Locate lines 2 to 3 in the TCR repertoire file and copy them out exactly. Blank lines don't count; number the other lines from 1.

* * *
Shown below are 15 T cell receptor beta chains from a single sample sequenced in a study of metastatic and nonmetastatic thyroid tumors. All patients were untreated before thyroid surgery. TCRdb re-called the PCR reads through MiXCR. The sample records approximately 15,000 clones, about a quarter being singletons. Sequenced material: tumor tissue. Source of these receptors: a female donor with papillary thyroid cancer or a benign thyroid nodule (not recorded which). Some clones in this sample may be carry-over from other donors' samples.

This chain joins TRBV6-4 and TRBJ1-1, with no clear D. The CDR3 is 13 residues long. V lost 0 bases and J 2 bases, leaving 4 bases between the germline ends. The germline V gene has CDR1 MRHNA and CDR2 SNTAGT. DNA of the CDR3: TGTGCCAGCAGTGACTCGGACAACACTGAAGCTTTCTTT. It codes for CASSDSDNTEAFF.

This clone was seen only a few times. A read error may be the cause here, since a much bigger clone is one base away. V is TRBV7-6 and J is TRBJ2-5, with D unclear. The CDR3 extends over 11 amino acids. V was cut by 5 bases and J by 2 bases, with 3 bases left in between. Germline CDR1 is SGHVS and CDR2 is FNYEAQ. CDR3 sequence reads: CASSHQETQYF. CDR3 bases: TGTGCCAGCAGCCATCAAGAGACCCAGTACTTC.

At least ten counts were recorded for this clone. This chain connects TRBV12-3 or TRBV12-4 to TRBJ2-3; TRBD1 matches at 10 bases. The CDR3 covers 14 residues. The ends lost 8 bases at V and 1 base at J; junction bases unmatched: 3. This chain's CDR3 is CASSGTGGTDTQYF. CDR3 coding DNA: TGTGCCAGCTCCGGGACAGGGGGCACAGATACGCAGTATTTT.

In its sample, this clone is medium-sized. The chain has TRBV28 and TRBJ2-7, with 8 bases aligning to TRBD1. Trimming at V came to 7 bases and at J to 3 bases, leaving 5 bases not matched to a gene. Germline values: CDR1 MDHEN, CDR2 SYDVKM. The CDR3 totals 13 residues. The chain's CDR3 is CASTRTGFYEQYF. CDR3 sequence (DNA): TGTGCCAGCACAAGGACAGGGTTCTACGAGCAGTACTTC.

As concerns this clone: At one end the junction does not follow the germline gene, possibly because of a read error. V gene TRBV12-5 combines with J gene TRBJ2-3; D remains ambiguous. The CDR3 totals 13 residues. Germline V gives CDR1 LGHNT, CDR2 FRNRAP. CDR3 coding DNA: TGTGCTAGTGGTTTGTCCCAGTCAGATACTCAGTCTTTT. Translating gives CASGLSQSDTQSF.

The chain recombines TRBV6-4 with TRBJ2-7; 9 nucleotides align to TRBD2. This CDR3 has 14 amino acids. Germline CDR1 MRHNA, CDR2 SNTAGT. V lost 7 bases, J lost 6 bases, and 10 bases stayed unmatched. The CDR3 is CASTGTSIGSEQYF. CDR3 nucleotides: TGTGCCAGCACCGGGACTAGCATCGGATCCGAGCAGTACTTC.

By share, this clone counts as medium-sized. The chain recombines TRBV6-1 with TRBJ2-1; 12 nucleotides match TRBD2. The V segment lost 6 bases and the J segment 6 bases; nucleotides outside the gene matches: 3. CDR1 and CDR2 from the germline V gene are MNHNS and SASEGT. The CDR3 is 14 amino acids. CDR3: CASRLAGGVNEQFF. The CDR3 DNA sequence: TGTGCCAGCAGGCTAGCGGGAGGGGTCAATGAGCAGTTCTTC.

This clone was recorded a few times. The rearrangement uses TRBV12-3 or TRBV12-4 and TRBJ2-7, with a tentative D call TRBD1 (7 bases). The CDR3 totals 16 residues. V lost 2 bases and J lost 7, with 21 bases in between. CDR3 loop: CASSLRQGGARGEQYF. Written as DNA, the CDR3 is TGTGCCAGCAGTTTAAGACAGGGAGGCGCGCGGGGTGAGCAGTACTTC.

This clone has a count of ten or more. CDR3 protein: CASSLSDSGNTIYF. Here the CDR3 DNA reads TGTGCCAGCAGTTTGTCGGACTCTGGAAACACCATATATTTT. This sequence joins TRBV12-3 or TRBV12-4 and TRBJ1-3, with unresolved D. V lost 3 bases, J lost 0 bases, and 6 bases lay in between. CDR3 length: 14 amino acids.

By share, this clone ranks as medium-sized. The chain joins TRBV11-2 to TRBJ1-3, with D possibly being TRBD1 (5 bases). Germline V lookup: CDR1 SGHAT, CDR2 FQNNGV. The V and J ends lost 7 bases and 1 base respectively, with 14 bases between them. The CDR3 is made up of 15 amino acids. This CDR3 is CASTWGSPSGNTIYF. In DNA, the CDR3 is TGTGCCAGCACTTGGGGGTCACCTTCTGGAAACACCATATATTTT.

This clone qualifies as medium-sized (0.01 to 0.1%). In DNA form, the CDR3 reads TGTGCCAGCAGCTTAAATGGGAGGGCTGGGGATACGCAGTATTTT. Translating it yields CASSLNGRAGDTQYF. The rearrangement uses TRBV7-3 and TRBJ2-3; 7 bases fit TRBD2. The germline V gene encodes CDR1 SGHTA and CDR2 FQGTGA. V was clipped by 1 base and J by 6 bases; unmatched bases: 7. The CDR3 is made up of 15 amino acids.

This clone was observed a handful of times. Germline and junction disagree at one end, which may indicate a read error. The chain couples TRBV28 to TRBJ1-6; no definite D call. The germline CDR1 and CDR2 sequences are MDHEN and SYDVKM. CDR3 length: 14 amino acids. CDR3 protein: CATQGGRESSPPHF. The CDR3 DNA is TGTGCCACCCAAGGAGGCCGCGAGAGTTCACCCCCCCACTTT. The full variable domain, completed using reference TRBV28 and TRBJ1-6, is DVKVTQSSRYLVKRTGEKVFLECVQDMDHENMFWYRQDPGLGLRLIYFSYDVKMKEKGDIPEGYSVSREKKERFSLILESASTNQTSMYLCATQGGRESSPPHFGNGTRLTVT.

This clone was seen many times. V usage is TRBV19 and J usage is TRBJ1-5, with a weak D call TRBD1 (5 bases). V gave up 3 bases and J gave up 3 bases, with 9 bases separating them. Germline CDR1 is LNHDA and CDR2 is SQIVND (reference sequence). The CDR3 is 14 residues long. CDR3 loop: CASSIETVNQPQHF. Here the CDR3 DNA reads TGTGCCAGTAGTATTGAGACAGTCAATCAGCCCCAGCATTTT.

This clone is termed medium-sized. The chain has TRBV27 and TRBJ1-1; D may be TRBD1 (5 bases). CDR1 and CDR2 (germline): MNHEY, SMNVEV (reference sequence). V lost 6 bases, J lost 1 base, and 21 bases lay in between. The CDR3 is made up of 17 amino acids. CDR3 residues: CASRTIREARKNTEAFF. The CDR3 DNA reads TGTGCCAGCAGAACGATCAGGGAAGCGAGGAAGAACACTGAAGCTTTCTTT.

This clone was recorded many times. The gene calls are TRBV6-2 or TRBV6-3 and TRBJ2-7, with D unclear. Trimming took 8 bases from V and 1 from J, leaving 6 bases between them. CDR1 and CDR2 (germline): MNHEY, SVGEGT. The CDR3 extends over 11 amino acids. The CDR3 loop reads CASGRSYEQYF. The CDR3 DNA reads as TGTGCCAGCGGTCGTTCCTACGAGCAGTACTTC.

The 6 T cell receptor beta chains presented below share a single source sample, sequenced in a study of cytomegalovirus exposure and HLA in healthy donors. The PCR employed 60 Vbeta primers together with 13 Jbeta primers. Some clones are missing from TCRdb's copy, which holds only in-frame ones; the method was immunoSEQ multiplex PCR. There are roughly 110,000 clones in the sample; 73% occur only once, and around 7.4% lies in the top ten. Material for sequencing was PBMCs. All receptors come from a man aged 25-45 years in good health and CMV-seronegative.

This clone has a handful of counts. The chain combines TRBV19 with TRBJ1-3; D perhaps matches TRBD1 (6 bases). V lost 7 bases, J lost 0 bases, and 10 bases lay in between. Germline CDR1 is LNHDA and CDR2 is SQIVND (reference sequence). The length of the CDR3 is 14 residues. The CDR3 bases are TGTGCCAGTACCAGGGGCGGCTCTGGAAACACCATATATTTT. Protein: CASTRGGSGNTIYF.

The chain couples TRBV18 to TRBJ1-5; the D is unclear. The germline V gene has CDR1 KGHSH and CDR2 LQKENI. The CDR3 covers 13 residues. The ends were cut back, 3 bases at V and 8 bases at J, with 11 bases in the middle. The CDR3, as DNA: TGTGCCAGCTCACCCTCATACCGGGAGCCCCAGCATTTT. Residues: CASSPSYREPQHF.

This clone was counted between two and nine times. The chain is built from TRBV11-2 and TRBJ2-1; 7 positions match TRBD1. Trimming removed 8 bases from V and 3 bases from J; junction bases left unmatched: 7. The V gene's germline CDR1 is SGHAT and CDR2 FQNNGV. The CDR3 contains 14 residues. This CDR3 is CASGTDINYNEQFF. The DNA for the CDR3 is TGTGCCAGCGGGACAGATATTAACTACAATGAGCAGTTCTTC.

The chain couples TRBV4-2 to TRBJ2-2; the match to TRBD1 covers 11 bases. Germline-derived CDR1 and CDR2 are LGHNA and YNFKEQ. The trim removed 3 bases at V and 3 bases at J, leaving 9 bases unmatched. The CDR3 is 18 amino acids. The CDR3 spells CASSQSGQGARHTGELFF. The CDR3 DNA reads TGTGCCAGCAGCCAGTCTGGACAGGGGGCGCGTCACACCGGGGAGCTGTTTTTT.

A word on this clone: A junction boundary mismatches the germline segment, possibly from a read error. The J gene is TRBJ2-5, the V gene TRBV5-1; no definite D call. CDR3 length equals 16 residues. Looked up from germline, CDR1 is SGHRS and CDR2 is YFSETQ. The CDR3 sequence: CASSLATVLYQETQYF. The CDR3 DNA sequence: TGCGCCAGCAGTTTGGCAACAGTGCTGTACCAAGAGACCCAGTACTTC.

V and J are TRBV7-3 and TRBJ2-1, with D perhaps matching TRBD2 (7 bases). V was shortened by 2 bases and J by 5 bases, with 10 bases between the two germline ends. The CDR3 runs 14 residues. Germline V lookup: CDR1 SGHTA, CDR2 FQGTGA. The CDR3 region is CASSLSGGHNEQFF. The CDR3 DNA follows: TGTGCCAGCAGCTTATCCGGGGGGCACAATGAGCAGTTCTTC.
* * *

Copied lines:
This chain joins TRBV6-4 and TRBJ1-1, with no clear D. The CDR3 is 13 residues long. V lost 0 bases and J 2 bases, leaving 4 bases between the germline ends. The germline V gene has CDR1 MRHNA and CDR2 SNTAGT. DNA of the CDR3: TGTGCCAGCAGTGACTCGGACAACACTGAAGCTTTCTTT. It codes for CASSDSDNTEAFF.

This clone was seen only a few times. A read error may be the cause here, since a much bigger clone is one base away. V is TRBV7-6 and J is TRBJ2-5, with D unclear. The CDR3 extends over 11 amino acids. V was cut by 5 bases and J by 2 bases, with 3 bases left in between. Germline CDR1 is SGHVS and CDR2 is FNYEAQ. CDR3 sequence reads: CASSHQETQYF. CDR3 bases: TGTGCCAGCAGCCATCAAGAGACCCAGTACTTC.